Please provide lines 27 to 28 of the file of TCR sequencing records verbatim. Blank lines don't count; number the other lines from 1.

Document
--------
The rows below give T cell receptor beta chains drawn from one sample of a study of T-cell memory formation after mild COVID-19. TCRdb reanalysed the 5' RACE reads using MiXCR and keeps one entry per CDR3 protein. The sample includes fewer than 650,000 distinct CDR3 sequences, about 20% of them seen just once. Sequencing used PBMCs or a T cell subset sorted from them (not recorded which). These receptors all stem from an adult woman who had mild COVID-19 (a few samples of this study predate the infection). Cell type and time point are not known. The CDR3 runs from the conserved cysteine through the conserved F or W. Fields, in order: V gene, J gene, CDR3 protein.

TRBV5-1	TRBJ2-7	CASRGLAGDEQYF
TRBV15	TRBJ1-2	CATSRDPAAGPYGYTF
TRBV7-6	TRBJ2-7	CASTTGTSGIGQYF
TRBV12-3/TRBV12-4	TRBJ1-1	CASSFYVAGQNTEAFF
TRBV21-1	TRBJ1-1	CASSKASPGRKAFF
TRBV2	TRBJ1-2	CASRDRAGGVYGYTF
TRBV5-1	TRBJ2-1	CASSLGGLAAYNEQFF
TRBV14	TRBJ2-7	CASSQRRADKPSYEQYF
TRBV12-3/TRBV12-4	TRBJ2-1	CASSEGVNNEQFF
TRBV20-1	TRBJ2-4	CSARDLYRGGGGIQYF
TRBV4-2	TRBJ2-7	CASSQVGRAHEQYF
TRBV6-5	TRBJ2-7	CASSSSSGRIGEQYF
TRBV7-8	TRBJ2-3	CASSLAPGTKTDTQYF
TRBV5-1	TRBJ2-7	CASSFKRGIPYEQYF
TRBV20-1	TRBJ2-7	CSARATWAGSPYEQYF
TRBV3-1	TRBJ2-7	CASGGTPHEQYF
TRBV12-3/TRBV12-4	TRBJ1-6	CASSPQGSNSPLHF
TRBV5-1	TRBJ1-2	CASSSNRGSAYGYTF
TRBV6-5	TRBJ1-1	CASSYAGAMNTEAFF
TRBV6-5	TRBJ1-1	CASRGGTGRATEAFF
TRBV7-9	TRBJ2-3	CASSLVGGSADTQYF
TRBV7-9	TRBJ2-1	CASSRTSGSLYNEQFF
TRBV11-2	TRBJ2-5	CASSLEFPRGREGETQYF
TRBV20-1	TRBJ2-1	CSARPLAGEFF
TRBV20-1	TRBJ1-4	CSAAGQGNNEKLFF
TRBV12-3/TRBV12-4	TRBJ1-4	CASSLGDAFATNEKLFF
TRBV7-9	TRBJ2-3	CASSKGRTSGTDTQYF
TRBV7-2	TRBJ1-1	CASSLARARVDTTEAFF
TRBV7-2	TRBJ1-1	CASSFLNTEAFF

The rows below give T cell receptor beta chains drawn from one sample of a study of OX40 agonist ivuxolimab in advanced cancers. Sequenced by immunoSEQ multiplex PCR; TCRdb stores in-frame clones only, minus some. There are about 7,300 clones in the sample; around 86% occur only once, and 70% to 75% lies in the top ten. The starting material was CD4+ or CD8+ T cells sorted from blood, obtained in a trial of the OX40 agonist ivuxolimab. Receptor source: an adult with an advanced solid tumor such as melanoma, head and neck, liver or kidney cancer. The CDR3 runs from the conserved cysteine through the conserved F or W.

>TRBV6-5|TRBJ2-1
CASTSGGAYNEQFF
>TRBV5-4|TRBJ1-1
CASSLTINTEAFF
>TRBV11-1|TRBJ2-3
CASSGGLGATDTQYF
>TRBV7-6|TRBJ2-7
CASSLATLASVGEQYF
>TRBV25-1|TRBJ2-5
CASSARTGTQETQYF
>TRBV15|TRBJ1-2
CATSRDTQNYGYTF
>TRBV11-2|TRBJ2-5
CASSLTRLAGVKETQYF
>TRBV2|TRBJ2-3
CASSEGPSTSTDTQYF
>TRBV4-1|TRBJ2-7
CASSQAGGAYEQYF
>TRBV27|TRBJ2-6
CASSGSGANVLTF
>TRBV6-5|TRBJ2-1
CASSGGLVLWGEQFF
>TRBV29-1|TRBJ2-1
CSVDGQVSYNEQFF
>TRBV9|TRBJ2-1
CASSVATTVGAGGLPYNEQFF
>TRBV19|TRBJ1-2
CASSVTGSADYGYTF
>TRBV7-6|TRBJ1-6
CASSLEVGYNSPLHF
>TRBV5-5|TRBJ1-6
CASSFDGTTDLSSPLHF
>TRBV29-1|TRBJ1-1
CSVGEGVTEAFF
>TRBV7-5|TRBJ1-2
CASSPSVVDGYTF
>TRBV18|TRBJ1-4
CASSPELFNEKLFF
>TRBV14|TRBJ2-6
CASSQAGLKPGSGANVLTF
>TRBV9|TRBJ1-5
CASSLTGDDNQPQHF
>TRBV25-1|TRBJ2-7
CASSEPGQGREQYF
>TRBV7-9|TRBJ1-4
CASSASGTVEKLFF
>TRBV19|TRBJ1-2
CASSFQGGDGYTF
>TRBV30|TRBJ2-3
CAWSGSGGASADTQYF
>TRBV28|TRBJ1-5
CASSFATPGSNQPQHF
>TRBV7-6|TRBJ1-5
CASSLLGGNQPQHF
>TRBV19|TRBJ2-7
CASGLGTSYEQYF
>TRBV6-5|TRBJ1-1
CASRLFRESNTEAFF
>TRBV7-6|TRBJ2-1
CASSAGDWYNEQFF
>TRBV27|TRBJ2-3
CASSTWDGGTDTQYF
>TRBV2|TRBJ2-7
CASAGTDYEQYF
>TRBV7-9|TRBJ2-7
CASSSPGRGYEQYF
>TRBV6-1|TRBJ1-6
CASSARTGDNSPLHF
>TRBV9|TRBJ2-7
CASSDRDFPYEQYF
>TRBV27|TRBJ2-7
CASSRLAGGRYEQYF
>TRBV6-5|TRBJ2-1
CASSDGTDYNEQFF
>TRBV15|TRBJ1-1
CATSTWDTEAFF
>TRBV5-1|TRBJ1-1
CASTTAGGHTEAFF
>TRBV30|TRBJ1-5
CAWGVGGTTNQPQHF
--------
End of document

TRBV12-3/TRBV12-4	TRBJ1-4	CASSLGDAFATNEKLFF
TRBV7-9	TRBJ2-3	CASSKGRTSGTDTQYF